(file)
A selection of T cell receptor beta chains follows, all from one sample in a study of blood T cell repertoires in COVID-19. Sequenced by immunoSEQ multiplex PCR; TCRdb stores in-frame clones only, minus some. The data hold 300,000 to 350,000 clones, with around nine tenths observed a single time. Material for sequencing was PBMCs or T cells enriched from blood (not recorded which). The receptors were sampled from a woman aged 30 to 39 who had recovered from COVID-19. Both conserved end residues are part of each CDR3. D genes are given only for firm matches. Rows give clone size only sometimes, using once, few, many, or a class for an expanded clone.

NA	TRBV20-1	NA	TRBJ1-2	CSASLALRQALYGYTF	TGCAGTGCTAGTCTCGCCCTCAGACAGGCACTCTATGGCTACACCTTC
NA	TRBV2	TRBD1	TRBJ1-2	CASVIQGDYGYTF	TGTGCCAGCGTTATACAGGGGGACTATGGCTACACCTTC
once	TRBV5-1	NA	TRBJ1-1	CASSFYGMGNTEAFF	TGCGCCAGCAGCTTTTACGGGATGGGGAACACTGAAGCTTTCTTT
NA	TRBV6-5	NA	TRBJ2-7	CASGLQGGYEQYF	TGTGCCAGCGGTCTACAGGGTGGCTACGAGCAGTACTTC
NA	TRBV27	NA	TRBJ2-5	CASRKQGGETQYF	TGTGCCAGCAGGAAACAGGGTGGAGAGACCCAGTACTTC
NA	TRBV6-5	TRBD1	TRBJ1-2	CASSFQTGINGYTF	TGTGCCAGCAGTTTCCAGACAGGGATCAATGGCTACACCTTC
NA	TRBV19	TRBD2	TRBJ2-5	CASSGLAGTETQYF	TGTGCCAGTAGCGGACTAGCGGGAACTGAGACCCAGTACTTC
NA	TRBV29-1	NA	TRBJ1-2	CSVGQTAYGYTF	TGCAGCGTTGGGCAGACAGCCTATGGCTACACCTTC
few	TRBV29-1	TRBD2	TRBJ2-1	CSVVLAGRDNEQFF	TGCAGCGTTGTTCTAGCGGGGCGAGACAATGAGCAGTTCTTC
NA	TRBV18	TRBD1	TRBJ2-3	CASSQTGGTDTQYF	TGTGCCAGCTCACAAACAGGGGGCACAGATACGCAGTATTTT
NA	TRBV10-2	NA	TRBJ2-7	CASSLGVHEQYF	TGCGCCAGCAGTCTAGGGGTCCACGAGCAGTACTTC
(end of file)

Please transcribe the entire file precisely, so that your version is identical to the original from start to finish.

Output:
A selection of T cell receptor beta chains follows, all from one sample in a study of blood T cell repertoires in COVID-19. Sequenced by immunoSEQ multiplex PCR; TCRdb stores in-frame clones only, minus some. The data hold 300,000 to 350,000 clones, with around nine tenths observed a single time. Material for sequencing was PBMCs or T cells enriched from blood (not recorded which). The receptors were sampled from a woman aged 30 to 39 who had recovered from COVID-19. Both conserved end residues are part of each CDR3. D genes are given only for firm matches. Rows give clone size only sometimes, using once, few, many, or a class for an expanded clone.

NA	TRBV20-1	NA	TRBJ1-2	CSASLALRQALYGYTF	TGCAGTGCTAGTCTCGCCCTCAGACAGGCACTCTATGGCTACACCTTC
NA	TRBV2	TRBD1	TRBJ1-2	CASVIQGDYGYTF	TGTGCCAGCGTTATACAGGGGGACTATGGCTACACCTTC
once	TRBV5-1	NA	TRBJ1-1	CASSFYGMGNTEAFF	TGCGCCAGCAGCTTTTACGGGATGGGGAACACTGAAGCTTTCTTT
NA	TRBV6-5	NA	TRBJ2-7	CASGLQGGYEQYF	TGTGCCAGCGGTCTACAGGGTGGCTACGAGCAGTACTTC
NA	TRBV27	NA	TRBJ2-5	CASRKQGGETQYF	TGTGCCAGCAGGAAACAGGGTGGAGAGACCCAGTACTTC
NA	TRBV6-5	TRBD1	TRBJ1-2	CASSFQTGINGYTF	TGTGCCAGCAGTTTCCAGACAGGGATCAATGGCTACACCTTC
NA	TRBV19	TRBD2	TRBJ2-5	CASSGLAGTETQYF	TGTGCCAGTAGCGGACTAGCGGGAACTGAGACCCAGTACTTC
NA	TRBV29-1	NA	TRBJ1-2	CSVGQTAYGYTF	TGCAGCGTTGGGCAGACAGCCTATGGCTACACCTTC
few	TRBV29-1	TRBD2	TRBJ2-1	CSVVLAGRDNEQFF	TGCAGCGTTGTTCTAGCGGGGCGAGACAATGAGCAGTTCTTC
NA	TRBV18	TRBD1	TRBJ2-3	CASSQTGGTDTQYF	TGTGCCAGCTCACAAACAGGGGGCACAGATACGCAGTATTTT
NA	TRBV10-2	NA	TRBJ2-7	CASSLGVHEQYF	TGCGCCAGCAGTCTAGGGGTCCACGAGCAGTACTTC